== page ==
Gubernatorial races can quickly become proxies for nationwide grievances and allegiances, and Tuesday’s neck-and-neck election between the Republican Glenn Youngkin and the Democrat Terry McAuliffe for the governorship of Virginia is no exception. But in addition to the substantive policy disagreements or politics as pastime, people across America should be monitoring the outcome of this race for another reason: Governors command the National Guard, and after the January 6 riot, the country saw the National Guard defend our constitutional order.
I’m a resident of Virginia and a longtime proponent of the values of classical liberalism—individual freedom, limited government, and rule of law—first as a college instructor and later at an educational nonprofit. These values were on my mind over the weekend, when my wife and I drove the two hours from our home in Alexandria, Virginia, to visit Gettysburg National Military Park, where state regiments take pride of place in commemoration of the battle. The largest memorial on the battlefield honors the more than 23,000 Pennsylvania soldiers who fought for the Union Army on those July days in 1863. At the time, the Union and the Confederacy did not have much in the way of national armies but instead relied on units raised by state governors—the equivalent of today’s National Guard.
Indeed, at the outbreak of the Civil War, the prompt arrival of the 6th Regiment Massachusetts Volunteer Militia in Washington, D.C., in April 1861 helped secure a capital precariously close to the battlefront. Later forces arrived, building up the defenses around the city in the Northern Virginia towns of Arlington and Alexandria. This included, a century and a half before I came to live in the area, Connecticut’s 22nd Regiment, in which my many-greats-grandfather Edwin Tolhurst served. (His military experience was unromantic—he dug ditches in the red mud of Northern Virginia for nine months, caught consumption, and died shortly after he was discharged.)
We’re not, of course, in a civil war. But law professors and public intellectuals have seriously discussed the possibility of secession or a “national divorce.” A recent University of Virginia study revealed that 41 percent of people who voted for Joe Biden in 2020 and 52 percent of Donald Trump voters “at least somewhat agree that it’s time to split the country.” The same study revealed that significant numbers on both sides wish their preferred president wouldn’t have to be constrained by Congress or the courts.
Given this tinderbox, we unfortunately have to revisit the question of what role the present-day state militias—the National Guard—and the governors who command them might play in a constitutional crisis. As the writer Andrew Sullivan put it, there is an “increasingly nihilist cult on the right among the GOP” that has shown an “increasingly menacing contempt for electoral integrity and a stable democracy.” Will all elected governors rush to the defense of the constitutional order when necessary, as did the 6th Massachusetts and the 22nd Connecticut? Or will they fight for a separatist movement? This is not a happy thought, but as even previously respectable institutions are being coy about the possibility of such a conflict, it must be considered.
Personal good character alone cannot be a sure guide here, as any look at the past will show us. Setting aside the justifiable dents his reputation has taken with later generations, Robert E. Lee was widely esteemed by his peers both north and south of the Mason-Dixon Line. At least some people thought his loyalty to his country would surpass that of a faction: General Winfield Scott offered Lee command of the primary Union army on the eve of the war, the highest compliment to both Lee’s military acumen and his honor. But he refused the offer and left to eventually command the Confederate Army of Northern Virginia.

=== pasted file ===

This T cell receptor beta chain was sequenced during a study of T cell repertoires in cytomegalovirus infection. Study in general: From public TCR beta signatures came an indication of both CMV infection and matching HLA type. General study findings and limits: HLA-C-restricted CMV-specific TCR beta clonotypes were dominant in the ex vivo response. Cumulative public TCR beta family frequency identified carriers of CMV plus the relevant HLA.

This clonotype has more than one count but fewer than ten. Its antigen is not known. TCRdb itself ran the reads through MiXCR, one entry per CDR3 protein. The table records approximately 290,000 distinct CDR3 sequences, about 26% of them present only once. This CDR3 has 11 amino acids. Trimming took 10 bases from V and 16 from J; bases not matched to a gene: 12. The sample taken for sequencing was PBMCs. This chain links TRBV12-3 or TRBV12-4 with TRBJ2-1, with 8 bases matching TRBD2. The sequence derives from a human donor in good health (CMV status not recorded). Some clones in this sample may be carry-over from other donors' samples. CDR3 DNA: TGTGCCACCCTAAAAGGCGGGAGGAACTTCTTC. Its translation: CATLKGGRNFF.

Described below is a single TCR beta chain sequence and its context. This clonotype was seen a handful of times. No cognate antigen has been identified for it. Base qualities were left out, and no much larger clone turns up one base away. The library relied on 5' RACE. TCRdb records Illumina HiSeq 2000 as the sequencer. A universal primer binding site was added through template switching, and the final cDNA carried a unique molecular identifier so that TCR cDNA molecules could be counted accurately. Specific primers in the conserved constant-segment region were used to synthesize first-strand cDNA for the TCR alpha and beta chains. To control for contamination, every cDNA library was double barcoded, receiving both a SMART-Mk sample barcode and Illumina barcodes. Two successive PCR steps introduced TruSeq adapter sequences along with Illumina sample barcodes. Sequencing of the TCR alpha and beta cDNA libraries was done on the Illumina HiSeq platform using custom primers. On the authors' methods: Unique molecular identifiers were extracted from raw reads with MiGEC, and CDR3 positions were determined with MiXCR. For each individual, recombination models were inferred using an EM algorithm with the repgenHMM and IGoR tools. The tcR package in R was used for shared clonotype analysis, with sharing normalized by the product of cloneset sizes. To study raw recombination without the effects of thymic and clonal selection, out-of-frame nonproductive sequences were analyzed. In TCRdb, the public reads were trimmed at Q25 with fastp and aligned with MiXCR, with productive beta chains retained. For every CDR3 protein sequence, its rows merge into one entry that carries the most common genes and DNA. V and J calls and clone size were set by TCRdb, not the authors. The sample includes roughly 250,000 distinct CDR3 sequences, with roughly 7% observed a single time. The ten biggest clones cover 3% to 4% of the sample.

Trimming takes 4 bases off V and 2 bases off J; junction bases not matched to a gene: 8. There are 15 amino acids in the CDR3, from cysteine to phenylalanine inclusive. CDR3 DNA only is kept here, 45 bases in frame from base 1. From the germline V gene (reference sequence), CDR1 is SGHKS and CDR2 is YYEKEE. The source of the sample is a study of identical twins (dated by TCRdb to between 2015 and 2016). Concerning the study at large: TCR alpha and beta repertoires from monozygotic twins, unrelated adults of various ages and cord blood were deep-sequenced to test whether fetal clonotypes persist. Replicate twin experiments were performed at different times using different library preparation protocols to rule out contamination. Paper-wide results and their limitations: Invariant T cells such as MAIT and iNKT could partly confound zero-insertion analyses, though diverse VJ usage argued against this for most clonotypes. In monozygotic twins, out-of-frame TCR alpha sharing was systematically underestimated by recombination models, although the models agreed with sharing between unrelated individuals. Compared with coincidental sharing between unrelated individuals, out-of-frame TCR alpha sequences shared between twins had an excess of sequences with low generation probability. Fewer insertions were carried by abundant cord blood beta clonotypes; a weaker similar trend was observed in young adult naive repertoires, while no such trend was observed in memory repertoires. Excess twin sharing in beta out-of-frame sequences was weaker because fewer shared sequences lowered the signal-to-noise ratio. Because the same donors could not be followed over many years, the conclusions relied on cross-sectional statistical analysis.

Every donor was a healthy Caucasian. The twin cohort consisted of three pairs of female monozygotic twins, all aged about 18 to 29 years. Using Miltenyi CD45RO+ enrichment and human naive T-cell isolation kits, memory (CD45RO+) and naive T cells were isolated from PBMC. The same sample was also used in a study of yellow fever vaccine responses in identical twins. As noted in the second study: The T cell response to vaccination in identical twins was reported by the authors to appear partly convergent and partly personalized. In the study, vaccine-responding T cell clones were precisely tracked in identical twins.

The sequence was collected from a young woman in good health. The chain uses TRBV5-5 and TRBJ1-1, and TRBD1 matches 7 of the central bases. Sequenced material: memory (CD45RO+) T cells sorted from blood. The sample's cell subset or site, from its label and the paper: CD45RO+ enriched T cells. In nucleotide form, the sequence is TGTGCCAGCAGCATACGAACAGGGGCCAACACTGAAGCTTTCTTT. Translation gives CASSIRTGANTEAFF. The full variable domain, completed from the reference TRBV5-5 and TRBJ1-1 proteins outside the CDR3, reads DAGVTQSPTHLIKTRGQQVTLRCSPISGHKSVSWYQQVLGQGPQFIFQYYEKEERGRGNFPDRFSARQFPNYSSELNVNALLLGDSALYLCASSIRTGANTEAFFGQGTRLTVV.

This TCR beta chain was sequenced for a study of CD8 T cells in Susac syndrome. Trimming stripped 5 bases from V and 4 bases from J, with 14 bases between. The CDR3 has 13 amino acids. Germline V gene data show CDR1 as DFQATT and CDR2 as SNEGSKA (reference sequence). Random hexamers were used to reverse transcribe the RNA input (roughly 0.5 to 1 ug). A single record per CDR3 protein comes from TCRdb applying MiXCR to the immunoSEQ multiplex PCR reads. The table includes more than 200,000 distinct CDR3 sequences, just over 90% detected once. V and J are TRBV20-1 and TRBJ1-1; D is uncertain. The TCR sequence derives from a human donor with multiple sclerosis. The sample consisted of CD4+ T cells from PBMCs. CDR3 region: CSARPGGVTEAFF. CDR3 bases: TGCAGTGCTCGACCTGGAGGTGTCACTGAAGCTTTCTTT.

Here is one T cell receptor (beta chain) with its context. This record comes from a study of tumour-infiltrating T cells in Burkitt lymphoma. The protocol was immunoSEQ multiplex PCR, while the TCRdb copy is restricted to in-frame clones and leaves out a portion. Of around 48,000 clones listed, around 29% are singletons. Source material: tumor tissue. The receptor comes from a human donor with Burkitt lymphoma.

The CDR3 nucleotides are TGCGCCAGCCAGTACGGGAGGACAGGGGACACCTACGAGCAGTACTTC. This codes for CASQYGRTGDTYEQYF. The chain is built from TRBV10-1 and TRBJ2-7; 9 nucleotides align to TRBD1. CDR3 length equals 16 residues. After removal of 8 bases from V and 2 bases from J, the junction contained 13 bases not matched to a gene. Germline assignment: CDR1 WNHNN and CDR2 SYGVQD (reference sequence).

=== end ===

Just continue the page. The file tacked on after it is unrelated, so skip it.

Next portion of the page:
In the aftermath of the January 6 riot, National Guard troops from across the country came to the capital, where, thankfully, no further violence ensued. Several Republican governors have sent, or stated an intention to send, guardsmen out of their states to the southern border—suggesting an increasing willingness to use state forces outside of state borders, independently from national leadership.
Given the polarized climate, the talk of civil war, and the exercising of gubernatorial power to command state-guard units, it is not unreasonable for citizens to seek continual reassurances from state leaders, or would-be leaders, that they have a fundamental loyalty to the Union, and not to a faction. Would they direct the military units under their command to uphold the constitutional order? Although such units ultimately by law must answer to the federal government, as well as the conscience of individual guardsmen, the specter of these units receiving contradictory orders from state and federal officials—in a climate of extreme polarization, in the midst of a constitutional crisis—is a nightmare.
This question stands apart from a governor’s personal character or party. A scoundrel may be loyal, and a gentleman may be a traitor. One can have widely divergent policy views from the current president or be at odds with the cultural sensibilities of “coastal elites,” yet still affirm a commitment to the constitutional order. (Both McAuliffe and Youngkin, for the record, have reputations as decent men, and Youngkin has admirably and expressly condemned the violence of January 6.) Yet, as Lee found, it can be difficult to resist the tides of popular enthusiasm.
Whoever wins the Virginia governor’s race will be asked to “solemnly swear” that he will “support the Constitution of the United States” to the best of his ability. The oath has become rote and ceremonial, but unfortunately, at this moment in the country’s history, we can’t take the answer for granted.